With Star Wars: Myths & Fables, we’re getting a decidedly different take on a galaxy far, far away. Written by George Mann, Myths & Fables positions stories within the Star Wars universe as fairy tales and legends, passed down from generation to generation and from system to system. They’re the fantastical tales of heroes and villains and monsters that one might hear while growing up anywhere from Batuu to Tatooine, and be left wondering how much is true. It’s a quality that makes Myths & Fables all the more special.
In advance of the book’s release on August 6, StarWars.com is excited to release three beautiful images from Myths & Fables, all painted by Grant Griffin. “Like the fairytales of old, each story in Myths and Fables is paired with an illustration,” Griffin tells StarWars.com. “My job as the illustrator was to try and depict how an in-world artist might interpret space tales that have been passed down across the galaxy, and like a game of telephone, by the time the stories reach the artist, they are pure myth and fantasy.” Based on the rich, larger-than-life, magical touch of these works, we’d say he’s succeeded. “As a fanboy and illustrator, getting the opportunity to work on Myths & Fables was pure fun,” Griffin says, “and I hope fans enjoy the art as much as I enjoyed painting it.” Check out the images below, along with Griffin’s own commentary for each.
“The challenge for me was making known characters and alien species recognizable yet distinct from the original characters we all grew up with on the big screen. One of my favorite examples of this was creating the ‘Bogey Man’ version of Darth Vader. I loved the idea of families across the galaxy telling their kids, ‘You better keep your room clean or Vader will get you.’ It took a couple of tries to find the right balance of being on-model, yet surreal and nightmarish. The trick was keeping that iconic Vader silhouette and giving it the right amount of Tim Burtonesque twist.”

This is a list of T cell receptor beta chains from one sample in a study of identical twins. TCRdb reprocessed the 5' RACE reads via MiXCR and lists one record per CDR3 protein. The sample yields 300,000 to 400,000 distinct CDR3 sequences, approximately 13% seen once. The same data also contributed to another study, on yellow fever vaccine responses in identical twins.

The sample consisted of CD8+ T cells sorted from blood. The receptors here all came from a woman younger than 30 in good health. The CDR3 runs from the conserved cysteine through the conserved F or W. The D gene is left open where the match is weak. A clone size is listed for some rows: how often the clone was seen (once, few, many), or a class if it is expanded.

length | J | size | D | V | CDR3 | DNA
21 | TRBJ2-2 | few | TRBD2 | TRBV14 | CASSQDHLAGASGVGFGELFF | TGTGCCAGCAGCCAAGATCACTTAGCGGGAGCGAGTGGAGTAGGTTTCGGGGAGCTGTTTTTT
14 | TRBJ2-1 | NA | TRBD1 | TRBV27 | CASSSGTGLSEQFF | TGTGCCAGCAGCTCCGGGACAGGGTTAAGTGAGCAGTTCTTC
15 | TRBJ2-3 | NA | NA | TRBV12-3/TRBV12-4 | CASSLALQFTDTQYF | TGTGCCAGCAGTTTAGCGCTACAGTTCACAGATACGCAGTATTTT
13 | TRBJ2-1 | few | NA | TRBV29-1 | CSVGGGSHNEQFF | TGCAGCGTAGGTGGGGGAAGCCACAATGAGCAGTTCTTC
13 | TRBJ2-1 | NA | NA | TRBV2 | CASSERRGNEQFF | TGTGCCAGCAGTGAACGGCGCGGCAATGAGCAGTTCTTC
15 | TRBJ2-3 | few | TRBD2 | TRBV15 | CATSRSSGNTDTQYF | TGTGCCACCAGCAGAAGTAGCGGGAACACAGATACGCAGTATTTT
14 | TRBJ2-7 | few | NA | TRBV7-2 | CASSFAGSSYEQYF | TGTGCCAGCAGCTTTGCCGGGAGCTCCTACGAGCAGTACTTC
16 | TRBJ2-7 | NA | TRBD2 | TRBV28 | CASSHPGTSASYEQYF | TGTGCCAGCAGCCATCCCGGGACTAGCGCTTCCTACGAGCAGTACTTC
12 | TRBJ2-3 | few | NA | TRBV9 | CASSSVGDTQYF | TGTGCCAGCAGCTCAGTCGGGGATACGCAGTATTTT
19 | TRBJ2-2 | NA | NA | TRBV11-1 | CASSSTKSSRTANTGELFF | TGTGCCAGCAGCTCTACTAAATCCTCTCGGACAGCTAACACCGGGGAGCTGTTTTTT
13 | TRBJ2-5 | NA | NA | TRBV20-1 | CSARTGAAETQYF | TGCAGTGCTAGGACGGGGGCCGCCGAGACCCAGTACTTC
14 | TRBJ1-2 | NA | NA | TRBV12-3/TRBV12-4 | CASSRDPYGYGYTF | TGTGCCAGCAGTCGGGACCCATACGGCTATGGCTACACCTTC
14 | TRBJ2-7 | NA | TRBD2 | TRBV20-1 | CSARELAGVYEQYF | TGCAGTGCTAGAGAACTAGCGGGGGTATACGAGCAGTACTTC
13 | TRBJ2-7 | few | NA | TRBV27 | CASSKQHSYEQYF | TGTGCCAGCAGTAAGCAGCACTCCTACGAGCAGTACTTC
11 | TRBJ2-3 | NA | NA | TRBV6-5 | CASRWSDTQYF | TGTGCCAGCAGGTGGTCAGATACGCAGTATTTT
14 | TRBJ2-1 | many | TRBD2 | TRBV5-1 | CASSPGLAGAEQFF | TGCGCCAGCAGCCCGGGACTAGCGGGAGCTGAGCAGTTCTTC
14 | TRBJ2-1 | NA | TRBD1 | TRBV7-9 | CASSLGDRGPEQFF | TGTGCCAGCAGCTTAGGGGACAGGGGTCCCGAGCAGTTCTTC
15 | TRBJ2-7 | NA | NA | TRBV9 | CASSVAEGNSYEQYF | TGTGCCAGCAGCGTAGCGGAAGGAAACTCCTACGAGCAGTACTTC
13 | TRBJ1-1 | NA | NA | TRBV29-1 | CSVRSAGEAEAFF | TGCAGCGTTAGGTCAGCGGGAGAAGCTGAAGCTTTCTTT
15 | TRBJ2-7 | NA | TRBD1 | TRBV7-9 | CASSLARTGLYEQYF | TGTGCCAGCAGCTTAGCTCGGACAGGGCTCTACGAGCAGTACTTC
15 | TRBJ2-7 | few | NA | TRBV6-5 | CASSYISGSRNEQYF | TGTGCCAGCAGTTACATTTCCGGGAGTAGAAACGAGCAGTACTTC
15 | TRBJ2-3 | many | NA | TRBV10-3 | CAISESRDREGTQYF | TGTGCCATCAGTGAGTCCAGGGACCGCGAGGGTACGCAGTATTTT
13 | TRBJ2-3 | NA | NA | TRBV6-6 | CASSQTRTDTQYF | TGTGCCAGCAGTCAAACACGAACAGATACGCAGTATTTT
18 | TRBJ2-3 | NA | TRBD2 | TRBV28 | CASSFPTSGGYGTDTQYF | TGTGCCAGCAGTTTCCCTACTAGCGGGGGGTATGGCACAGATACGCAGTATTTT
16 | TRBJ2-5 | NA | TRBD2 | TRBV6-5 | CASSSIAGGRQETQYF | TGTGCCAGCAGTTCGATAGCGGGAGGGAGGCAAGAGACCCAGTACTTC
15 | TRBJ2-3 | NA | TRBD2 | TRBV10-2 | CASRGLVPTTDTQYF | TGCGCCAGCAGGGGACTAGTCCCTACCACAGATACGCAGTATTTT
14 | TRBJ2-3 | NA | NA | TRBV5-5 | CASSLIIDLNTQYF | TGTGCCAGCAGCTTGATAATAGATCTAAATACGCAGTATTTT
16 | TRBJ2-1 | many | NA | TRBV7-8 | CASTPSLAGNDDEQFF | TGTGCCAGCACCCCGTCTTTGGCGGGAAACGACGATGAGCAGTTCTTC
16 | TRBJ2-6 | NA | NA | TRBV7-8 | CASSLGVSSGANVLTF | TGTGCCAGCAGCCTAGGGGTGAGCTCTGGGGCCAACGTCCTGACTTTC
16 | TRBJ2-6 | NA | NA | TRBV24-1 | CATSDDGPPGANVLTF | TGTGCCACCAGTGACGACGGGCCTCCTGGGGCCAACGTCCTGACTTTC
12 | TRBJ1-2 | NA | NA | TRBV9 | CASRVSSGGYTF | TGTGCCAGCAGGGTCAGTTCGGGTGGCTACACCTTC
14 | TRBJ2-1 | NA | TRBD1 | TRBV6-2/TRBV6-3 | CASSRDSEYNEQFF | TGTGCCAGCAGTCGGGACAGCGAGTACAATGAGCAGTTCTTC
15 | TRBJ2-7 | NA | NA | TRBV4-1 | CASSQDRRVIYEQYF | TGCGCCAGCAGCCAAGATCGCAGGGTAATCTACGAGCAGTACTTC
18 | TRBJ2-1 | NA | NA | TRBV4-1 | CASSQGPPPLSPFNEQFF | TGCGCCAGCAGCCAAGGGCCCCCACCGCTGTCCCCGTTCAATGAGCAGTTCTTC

“If the ‘Bogey Man’ is a Sith, the ‘Good Samaritan’ has to be a Jedi. The initial idea for this story was to mirror the evil version. Sith versus Jedi, destruction versus abundance — you get the idea. I have always leaned towards the dark side, so it was challenging switching gears from Skeletal Vader to the sunshine-and-rainbows Jedi version. (I did have fun channeling Bob Ross and putting in all those happy little birds and trees, though!) The biggest struggle we had with this illustration was settling on a look for the Jedi. The art directors wanted a heroic/angelic feel to the character. For inspiration, I dug into Ralph Macquarie’s original concept art for Luke Skywalker, meshed with a Wyeth fairy-tale knight. It was extremely satisfying painting a Jedi in full chainmail and rocking a shield. In the end, we ended up going for a more iconic Jedi feel and added the hooded cloak. As you can see, we did keep in the armor and shield, so I was happy.”
“What’s more challenging than painting iconic Star Wars characters? How about making unknown characters look and feel like Star Wars. That was a new hurdle I ran into for this illustration. Luckily, I had some help. One of the perks of being an illustrator is getting to peek behind the curtain before things go public. As we needed something iconic to make this piece read ‘Star Wars‘, I got to access some of the early construction for Galaxy’s Edge. With park photos for inspiration, I was able to paint up the background inspired by the Black Spire — and nothing says Star Wars like a planet with double moons!”
Star Wars: Myths & Fables arrives August 6 and is available for pre-order now.
Dan Brooks is Lucasfilm’s senior content strategist of online, the editor of StarWars.com, and a writer. He loves Star Wars, ELO, and the New York Rangers, Jets, and Yankees. Follow him on Twitter @dan_brooks where he rants about all these things.
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